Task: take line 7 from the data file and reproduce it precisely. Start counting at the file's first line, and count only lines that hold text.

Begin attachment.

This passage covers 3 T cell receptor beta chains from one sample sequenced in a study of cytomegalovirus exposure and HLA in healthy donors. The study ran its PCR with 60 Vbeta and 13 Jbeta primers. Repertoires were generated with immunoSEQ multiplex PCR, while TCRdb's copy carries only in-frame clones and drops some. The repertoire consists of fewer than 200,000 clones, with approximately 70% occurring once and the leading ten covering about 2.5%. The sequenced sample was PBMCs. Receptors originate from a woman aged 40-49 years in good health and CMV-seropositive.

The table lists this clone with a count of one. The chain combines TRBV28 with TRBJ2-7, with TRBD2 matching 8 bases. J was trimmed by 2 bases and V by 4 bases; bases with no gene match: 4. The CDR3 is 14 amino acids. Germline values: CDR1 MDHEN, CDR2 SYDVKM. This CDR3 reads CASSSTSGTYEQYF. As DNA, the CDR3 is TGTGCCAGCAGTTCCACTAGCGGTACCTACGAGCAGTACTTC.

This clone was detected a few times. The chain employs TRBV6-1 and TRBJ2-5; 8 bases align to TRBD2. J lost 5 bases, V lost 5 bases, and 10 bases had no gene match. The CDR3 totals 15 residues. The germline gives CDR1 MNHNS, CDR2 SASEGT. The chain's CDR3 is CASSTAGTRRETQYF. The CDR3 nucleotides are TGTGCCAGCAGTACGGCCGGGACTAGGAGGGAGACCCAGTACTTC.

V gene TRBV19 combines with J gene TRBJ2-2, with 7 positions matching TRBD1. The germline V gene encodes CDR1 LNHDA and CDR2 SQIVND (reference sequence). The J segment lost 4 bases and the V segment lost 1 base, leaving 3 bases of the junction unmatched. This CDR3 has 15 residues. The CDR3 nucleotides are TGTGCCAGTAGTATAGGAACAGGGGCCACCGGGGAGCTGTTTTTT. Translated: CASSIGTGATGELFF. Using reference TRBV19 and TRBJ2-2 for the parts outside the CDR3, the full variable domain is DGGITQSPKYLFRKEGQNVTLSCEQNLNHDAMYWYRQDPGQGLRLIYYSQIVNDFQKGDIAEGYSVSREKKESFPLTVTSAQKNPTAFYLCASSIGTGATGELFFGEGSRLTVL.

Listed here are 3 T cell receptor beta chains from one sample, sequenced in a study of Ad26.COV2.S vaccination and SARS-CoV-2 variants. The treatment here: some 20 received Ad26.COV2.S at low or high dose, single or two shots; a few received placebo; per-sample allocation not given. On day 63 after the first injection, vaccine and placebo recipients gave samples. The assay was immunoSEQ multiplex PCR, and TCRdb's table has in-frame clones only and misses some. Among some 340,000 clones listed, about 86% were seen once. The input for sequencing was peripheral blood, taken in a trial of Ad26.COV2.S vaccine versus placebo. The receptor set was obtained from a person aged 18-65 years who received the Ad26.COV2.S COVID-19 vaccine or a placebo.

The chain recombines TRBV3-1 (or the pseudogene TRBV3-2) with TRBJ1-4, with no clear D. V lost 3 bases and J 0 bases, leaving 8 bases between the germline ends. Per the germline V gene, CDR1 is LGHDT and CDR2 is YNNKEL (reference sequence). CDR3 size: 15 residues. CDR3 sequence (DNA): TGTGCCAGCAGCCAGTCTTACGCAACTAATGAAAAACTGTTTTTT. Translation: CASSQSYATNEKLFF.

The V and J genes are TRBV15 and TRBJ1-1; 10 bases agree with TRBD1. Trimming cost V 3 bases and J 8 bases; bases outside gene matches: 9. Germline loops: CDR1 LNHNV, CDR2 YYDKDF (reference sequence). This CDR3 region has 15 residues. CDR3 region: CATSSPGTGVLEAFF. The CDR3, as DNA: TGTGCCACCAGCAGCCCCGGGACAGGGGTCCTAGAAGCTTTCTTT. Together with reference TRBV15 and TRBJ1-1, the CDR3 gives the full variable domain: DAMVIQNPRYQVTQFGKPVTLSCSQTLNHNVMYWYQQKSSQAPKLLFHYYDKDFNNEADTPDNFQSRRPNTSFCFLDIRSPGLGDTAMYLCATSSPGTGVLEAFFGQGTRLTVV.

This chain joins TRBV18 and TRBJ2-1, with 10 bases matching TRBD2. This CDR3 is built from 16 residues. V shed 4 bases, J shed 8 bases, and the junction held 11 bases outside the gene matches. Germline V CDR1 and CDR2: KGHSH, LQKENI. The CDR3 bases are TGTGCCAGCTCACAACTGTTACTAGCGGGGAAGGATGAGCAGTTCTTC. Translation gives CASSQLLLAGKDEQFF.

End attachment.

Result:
The V and J genes are TRBV15 and TRBJ1-1; 10 bases agree with TRBD1. Trimming cost V 3 bases and J 8 bases; bases outside gene matches: 9. Germline loops: CDR1 LNHNV, CDR2 YYDKDF (reference sequence). This CDR3 region has 15 residues. CDR3 region: CATSSPGTGVLEAFF. The CDR3, as DNA: TGTGCCACCAGCAGCCCCGGGACAGGGGTCCTAGAAGCTTTCTTT. Together with reference TRBV15 and TRBJ1-1, the CDR3 gives the full variable domain: DAMVIQNPRYQVTQFGKPVTLSCSQTLNHNVMYWYQQKSSQAPKLLFHYYDKDFNNEADTPDNFQSRRPNTSFCFLDIRSPGLGDTAMYLCATSSPGTGVLEAFFGQGTRLTVV.